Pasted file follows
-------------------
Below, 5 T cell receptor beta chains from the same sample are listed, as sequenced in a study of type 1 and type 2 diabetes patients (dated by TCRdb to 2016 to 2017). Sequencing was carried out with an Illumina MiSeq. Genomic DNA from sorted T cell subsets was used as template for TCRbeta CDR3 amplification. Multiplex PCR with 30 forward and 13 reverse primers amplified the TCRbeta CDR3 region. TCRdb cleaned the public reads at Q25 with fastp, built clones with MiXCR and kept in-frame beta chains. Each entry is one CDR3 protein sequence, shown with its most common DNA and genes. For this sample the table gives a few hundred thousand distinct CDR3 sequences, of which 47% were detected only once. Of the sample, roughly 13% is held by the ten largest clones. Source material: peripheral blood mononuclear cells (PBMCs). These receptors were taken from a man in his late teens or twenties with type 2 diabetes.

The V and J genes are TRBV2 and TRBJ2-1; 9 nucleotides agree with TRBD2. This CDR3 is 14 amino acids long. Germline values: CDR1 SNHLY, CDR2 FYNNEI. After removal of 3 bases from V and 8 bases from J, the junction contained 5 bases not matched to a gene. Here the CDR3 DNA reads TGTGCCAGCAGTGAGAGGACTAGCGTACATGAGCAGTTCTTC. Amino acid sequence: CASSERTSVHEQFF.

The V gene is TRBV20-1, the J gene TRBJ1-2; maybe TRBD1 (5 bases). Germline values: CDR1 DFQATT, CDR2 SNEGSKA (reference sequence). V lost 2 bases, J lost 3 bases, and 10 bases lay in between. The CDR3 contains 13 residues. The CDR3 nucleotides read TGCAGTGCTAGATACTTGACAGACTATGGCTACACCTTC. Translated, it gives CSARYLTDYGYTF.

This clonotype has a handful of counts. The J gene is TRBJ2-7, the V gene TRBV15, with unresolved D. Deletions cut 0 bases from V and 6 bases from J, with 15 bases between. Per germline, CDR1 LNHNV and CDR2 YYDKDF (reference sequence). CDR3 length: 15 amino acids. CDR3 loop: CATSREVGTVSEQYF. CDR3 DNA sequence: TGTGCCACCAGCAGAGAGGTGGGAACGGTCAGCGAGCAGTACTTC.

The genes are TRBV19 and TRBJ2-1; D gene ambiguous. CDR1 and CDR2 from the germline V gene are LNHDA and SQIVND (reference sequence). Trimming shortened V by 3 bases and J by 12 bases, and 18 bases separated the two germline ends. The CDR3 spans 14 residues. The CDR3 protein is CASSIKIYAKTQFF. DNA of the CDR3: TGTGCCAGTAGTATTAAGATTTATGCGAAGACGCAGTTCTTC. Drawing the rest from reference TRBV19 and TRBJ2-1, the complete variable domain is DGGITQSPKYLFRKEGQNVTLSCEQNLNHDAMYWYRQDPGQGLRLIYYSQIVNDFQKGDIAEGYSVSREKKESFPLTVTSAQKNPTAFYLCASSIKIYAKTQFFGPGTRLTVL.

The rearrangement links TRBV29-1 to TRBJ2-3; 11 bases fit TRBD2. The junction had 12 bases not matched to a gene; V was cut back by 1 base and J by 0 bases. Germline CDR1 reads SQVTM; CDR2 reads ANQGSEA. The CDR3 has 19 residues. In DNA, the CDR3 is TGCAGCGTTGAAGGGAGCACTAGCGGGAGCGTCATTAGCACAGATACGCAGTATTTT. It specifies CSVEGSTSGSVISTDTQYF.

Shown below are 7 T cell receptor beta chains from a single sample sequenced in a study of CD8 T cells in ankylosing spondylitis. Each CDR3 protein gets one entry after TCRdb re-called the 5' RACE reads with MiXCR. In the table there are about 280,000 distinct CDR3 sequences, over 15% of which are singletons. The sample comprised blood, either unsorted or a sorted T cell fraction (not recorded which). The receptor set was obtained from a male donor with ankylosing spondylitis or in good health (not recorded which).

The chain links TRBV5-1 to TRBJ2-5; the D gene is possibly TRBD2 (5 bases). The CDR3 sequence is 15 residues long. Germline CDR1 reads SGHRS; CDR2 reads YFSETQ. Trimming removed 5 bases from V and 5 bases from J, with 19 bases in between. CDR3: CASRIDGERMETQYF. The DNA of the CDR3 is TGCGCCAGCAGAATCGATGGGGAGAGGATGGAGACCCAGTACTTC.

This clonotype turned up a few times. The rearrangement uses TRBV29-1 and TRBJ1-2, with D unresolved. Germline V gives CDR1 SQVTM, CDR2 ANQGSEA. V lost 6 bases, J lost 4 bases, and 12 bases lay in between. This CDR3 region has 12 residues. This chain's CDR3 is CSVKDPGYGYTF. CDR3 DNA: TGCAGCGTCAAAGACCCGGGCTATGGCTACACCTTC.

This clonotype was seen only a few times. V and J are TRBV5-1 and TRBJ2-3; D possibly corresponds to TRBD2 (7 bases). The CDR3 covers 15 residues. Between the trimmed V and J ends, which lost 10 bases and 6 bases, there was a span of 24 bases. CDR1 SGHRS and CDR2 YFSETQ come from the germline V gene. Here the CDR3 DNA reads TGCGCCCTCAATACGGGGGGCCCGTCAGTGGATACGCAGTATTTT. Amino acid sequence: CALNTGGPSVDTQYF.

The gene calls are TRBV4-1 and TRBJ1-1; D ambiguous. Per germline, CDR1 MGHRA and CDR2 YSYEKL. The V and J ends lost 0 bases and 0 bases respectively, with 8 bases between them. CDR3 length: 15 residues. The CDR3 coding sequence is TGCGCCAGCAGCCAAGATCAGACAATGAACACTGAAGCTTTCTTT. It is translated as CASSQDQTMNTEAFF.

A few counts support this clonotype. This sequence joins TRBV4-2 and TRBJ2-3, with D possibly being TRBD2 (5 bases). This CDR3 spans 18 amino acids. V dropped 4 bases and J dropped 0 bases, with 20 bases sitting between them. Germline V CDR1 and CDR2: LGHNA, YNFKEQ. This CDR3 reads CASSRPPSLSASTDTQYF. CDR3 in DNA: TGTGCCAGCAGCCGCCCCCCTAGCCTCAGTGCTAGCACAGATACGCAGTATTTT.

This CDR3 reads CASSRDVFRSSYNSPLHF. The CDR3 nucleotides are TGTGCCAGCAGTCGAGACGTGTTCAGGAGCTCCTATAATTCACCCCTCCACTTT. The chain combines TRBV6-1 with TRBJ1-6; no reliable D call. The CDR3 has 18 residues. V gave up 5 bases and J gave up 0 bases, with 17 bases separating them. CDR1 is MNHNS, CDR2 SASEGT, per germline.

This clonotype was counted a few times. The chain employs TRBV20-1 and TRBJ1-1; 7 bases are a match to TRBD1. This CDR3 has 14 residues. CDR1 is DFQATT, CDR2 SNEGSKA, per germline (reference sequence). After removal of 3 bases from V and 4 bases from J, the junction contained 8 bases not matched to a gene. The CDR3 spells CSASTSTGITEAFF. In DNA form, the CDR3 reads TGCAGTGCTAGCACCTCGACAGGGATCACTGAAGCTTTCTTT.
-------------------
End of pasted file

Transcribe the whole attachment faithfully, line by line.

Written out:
Below, 5 T cell receptor beta chains from the same sample are listed, as sequenced in a study of type 1 and type 2 diabetes patients (dated by TCRdb to 2016 to 2017). Sequencing was carried out with an Illumina MiSeq. Genomic DNA from sorted T cell subsets was used as template for TCRbeta CDR3 amplification. Multiplex PCR with 30 forward and 13 reverse primers amplified the TCRbeta CDR3 region. TCRdb cleaned the public reads at Q25 with fastp, built clones with MiXCR and kept in-frame beta chains. Each entry is one CDR3 protein sequence, shown with its most common DNA and genes. For this sample the table gives a few hundred thousand distinct CDR3 sequences, of which 47% were detected only once. Of the sample, roughly 13% is held by the ten largest clones. Source material: peripheral blood mononuclear cells (PBMCs). These receptors were taken from a man in his late teens or twenties with type 2 diabetes.

The V and J genes are TRBV2 and TRBJ2-1; 9 nucleotides agree with TRBD2. This CDR3 is 14 amino acids long. Germline values: CDR1 SNHLY, CDR2 FYNNEI. After removal of 3 bases from V and 8 bases from J, the junction contained 5 bases not matched to a gene. Here the CDR3 DNA reads TGTGCCAGCAGTGAGAGGACTAGCGTACATGAGCAGTTCTTC. Amino acid sequence: CASSERTSVHEQFF.

The V gene is TRBV20-1, the J gene TRBJ1-2; maybe TRBD1 (5 bases). Germline values: CDR1 DFQATT, CDR2 SNEGSKA (reference sequence). V lost 2 bases, J lost 3 bases, and 10 bases lay in between. The CDR3 contains 13 residues. The CDR3 nucleotides read TGCAGTGCTAGATACTTGACAGACTATGGCTACACCTTC. Translated, it gives CSARYLTDYGYTF.

This clonotype has a handful of counts. The J gene is TRBJ2-7, the V gene TRBV15, with unresolved D. Deletions cut 0 bases from V and 6 bases from J, with 15 bases between. Per germline, CDR1 LNHNV and CDR2 YYDKDF (reference sequence). CDR3 length: 15 amino acids. CDR3 loop: CATSREVGTVSEQYF. CDR3 DNA sequence: TGTGCCACCAGCAGAGAGGTGGGAACGGTCAGCGAGCAGTACTTC.

The genes are TRBV19 and TRBJ2-1; D gene ambiguous. CDR1 and CDR2 from the germline V gene are LNHDA and SQIVND (reference sequence). Trimming shortened V by 3 bases and J by 12 bases, and 18 bases separated the two germline ends. The CDR3 spans 14 residues. The CDR3 protein is CASSIKIYAKTQFF. DNA of the CDR3: TGTGCCAGTAGTATTAAGATTTATGCGAAGACGCAGTTCTTC. Drawing the rest from reference TRBV19 and TRBJ2-1, the complete variable domain is DGGITQSPKYLFRKEGQNVTLSCEQNLNHDAMYWYRQDPGQGLRLIYYSQIVNDFQKGDIAEGYSVSREKKESFPLTVTSAQKNPTAFYLCASSIKIYAKTQFFGPGTRLTVL.

The rearrangement links TRBV29-1 to TRBJ2-3; 11 bases fit TRBD2. The junction had 12 bases not matched to a gene; V was cut back by 1 base and J by 0 bases. Germline CDR1 reads SQVTM; CDR2 reads ANQGSEA. The CDR3 has 19 residues. In DNA, the CDR3 is TGCAGCGTTGAAGGGAGCACTAGCGGGAGCGTCATTAGCACAGATACGCAGTATTTT. It specifies CSVEGSTSGSVISTDTQYF.

Shown below are 7 T cell receptor beta chains from a single sample sequenced in a study of CD8 T cells in ankylosing spondylitis. Each CDR3 protein gets one entry after TCRdb re-called the 5' RACE reads with MiXCR. In the table there are about 280,000 distinct CDR3 sequences, over 15% of which are singletons. The sample comprised blood, either unsorted or a sorted T cell fraction (not recorded which). The receptor set was obtained from a male donor with ankylosing spondylitis or in good health (not recorded which).

The chain links TRBV5-1 to TRBJ2-5; the D gene is possibly TRBD2 (5 bases). The CDR3 sequence is 15 residues long. Germline CDR1 reads SGHRS; CDR2 reads YFSETQ. Trimming removed 5 bases from V and 5 bases from J, with 19 bases in between. CDR3: CASRIDGERMETQYF. The DNA of the CDR3 is TGCGCCAGCAGAATCGATGGGGAGAGGATGGAGACCCAGTACTTC.

This clonotype turned up a few times. The rearrangement uses TRBV29-1 and TRBJ1-2, with D unresolved. Germline V gives CDR1 SQVTM, CDR2 ANQGSEA. V lost 6 bases, J lost 4 bases, and 12 bases lay in between. This CDR3 region has 12 residues. This chain's CDR3 is CSVKDPGYGYTF. CDR3 DNA: TGCAGCGTCAAAGACCCGGGCTATGGCTACACCTTC.

This clonotype was seen only a few times. V and J are TRBV5-1 and TRBJ2-3; D possibly corresponds to TRBD2 (7 bases). The CDR3 covers 15 residues. Between the trimmed V and J ends, which lost 10 bases and 6 bases, there was a span of 24 bases. CDR1 SGHRS and CDR2 YFSETQ come from the germline V gene. Here the CDR3 DNA reads TGCGCCCTCAATACGGGGGGCCCGTCAGTGGATACGCAGTATTTT. Amino acid sequence: CALNTGGPSVDTQYF.

The gene calls are TRBV4-1 and TRBJ1-1; D ambiguous. Per germline, CDR1 MGHRA and CDR2 YSYEKL. The V and J ends lost 0 bases and 0 bases respectively, with 8 bases between them. CDR3 length: 15 residues. The CDR3 coding sequence is TGCGCCAGCAGCCAAGATCAGACAATGAACACTGAAGCTTTCTTT. It is translated as CASSQDQTMNTEAFF.

A few counts support this clonotype. This sequence joins TRBV4-2 and TRBJ2-3, with D possibly being TRBD2 (5 bases). This CDR3 spans 18 amino acids. V dropped 4 bases and J dropped 0 bases, with 20 bases sitting between them. Germline V CDR1 and CDR2: LGHNA, YNFKEQ. This CDR3 reads CASSRPPSLSASTDTQYF. CDR3 in DNA: TGTGCCAGCAGCCGCCCCCCTAGCCTCAGTGCTAGCACAGATACGCAGTATTTT.

This CDR3 reads CASSRDVFRSSYNSPLHF. The CDR3 nucleotides are TGTGCCAGCAGTCGAGACGTGTTCAGGAGCTCCTATAATTCACCCCTCCACTTT. The chain combines TRBV6-1 with TRBJ1-6; no reliable D call. The CDR3 has 18 residues. V gave up 5 bases and J gave up 0 bases, with 17 bases separating them. CDR1 is MNHNS, CDR2 SASEGT, per germline.

This clonotype was counted a few times. The chain employs TRBV20-1 and TRBJ1-1; 7 bases are a match to TRBD1. This CDR3 has 14 residues. CDR1 is DFQATT, CDR2 SNEGSKA, per germline (reference sequence). After removal of 3 bases from V and 4 bases from J, the junction contained 8 bases not matched to a gene. The CDR3 spells CSASTSTGITEAFF. In DNA form, the CDR3 reads TGCAGTGCTAGCACCTCGACAGGGATCACTGAAGCTTTCTTT.